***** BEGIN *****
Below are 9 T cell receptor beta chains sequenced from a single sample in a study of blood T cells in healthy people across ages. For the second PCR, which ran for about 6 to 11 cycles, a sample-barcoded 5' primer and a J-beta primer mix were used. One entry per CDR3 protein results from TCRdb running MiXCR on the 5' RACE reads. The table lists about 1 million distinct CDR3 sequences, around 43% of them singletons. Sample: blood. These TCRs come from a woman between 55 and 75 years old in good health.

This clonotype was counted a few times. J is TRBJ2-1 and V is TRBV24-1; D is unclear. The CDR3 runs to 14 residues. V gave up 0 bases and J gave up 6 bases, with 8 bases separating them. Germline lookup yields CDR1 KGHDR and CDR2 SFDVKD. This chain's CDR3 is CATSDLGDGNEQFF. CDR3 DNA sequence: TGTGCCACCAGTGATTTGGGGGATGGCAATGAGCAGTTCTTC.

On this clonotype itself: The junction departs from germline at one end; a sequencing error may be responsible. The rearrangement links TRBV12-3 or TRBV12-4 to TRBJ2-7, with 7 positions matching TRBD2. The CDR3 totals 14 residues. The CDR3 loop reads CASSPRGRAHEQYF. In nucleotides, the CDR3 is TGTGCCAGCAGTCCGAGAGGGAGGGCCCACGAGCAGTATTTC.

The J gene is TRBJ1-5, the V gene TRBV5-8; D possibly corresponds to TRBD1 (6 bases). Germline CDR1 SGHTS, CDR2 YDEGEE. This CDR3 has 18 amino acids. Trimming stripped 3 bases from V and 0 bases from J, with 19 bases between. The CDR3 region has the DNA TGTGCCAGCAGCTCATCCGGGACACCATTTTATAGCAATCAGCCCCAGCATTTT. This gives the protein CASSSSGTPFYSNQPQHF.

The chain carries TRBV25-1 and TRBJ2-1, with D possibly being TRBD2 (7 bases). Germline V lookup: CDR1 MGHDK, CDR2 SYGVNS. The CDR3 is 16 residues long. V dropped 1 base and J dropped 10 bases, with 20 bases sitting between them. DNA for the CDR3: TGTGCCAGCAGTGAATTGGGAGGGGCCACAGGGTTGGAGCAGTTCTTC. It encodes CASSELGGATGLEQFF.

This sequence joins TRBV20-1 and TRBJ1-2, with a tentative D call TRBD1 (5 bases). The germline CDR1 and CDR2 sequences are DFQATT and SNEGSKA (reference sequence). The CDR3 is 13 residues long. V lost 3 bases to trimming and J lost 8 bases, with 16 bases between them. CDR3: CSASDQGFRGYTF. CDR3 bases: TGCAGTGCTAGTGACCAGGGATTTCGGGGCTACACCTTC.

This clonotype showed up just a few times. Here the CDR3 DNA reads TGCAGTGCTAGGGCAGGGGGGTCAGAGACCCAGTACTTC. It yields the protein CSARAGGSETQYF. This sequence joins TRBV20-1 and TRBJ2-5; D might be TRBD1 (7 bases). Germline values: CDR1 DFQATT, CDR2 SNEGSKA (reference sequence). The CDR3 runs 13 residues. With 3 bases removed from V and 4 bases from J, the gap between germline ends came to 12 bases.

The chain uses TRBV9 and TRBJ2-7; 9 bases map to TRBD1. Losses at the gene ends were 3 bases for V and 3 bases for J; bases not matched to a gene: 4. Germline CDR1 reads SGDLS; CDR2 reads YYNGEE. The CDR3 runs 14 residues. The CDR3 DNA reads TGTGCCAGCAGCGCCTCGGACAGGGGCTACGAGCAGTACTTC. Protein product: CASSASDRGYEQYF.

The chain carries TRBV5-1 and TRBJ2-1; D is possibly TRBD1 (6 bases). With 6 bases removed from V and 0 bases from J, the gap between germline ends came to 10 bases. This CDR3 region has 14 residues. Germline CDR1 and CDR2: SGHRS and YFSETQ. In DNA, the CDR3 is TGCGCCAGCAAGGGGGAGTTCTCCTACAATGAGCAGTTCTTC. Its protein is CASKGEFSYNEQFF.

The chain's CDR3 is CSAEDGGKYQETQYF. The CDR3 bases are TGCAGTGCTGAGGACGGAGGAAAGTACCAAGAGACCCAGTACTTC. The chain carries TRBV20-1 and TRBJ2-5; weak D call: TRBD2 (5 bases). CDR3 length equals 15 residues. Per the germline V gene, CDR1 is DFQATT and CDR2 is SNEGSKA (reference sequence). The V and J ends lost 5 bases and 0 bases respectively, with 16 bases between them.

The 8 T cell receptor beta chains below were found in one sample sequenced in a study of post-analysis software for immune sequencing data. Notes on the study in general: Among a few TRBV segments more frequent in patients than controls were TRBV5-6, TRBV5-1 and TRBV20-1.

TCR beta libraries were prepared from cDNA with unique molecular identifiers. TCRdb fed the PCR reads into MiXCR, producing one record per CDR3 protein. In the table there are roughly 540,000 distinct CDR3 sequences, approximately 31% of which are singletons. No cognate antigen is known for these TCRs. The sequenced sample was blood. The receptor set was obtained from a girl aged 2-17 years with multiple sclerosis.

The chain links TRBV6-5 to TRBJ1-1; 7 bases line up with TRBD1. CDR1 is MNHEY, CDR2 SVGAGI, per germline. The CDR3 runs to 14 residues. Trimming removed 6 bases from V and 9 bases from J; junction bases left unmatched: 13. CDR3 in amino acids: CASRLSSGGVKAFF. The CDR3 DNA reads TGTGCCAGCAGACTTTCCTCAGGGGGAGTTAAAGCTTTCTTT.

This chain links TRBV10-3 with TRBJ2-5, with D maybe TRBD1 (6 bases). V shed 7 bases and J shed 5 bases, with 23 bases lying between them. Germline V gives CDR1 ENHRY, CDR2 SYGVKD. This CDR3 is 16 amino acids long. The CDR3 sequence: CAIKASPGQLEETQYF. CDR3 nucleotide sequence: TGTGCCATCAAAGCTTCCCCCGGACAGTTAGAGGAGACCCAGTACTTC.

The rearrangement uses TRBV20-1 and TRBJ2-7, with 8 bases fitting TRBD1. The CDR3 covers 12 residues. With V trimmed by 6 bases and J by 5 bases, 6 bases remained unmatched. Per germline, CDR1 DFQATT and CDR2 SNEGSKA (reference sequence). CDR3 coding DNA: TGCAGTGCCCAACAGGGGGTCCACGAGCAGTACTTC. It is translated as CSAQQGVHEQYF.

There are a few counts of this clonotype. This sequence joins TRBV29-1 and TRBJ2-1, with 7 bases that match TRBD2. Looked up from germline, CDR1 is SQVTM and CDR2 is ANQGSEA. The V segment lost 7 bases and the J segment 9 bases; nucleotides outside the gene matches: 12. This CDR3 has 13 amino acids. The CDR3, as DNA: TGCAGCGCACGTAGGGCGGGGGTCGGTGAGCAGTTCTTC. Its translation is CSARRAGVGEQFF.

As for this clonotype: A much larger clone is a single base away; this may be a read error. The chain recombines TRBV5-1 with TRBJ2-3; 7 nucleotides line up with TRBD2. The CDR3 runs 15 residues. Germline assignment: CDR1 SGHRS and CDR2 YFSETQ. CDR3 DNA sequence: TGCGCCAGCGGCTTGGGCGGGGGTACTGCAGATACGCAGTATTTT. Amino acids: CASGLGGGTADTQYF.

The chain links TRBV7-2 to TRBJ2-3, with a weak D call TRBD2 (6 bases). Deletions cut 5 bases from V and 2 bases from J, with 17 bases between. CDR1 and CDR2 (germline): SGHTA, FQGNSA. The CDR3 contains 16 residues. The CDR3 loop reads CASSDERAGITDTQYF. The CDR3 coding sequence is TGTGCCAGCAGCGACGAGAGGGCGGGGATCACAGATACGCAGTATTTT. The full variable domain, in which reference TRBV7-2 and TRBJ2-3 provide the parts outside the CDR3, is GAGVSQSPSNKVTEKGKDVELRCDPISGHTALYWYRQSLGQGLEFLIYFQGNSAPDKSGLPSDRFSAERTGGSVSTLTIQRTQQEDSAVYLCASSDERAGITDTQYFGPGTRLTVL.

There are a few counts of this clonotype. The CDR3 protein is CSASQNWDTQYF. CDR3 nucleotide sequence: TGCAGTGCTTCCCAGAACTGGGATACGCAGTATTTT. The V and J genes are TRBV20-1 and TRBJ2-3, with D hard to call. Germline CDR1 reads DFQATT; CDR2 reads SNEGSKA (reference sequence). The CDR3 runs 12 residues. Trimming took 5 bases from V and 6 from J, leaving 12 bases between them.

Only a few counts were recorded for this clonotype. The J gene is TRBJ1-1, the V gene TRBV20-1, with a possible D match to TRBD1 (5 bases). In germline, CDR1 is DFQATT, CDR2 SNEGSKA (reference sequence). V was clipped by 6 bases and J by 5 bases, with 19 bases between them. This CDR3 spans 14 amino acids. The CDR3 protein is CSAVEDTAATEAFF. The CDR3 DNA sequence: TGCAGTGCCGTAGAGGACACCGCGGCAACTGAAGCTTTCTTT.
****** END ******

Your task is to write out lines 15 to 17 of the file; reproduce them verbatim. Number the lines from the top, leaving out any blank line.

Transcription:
The rearrangement uses TRBV20-1 and TRBJ2-7, with 8 bases fitting TRBD1. The CDR3 covers 12 residues. With V trimmed by 6 bases and J by 5 bases, 6 bases remained unmatched. Per germline, CDR1 DFQATT and CDR2 SNEGSKA (reference sequence). CDR3 coding DNA: TGCAGTGCCCAACAGGGGGTCCACGAGCAGTACTTC. It is translated as CSAQQGVHEQYF.

There are a few counts of this clonotype. This sequence joins TRBV29-1 and TRBJ2-1, with 7 bases that match TRBD2. Looked up from germline, CDR1 is SQVTM and CDR2 is ANQGSEA. The V segment lost 7 bases and the J segment 9 bases; nucleotides outside the gene matches: 12. This CDR3 has 13 amino acids. The CDR3, as DNA: TGCAGCGCACGTAGGGCGGGGGTCGGTGAGCAGTTCTTC. Its translation is CSARRAGVGEQFF.

As for this clonotype: A much larger clone is a single base away; this may be a read error. The chain recombines TRBV5-1 with TRBJ2-3; 7 nucleotides line up with TRBD2. The CDR3 runs 15 residues. Germline assignment: CDR1 SGHRS and CDR2 YFSETQ. CDR3 DNA sequence: TGCGCCAGCGGCTTGGGCGGGGGTACTGCAGATACGCAGTATTTT. Amino acids: CASGLGGGTADTQYF.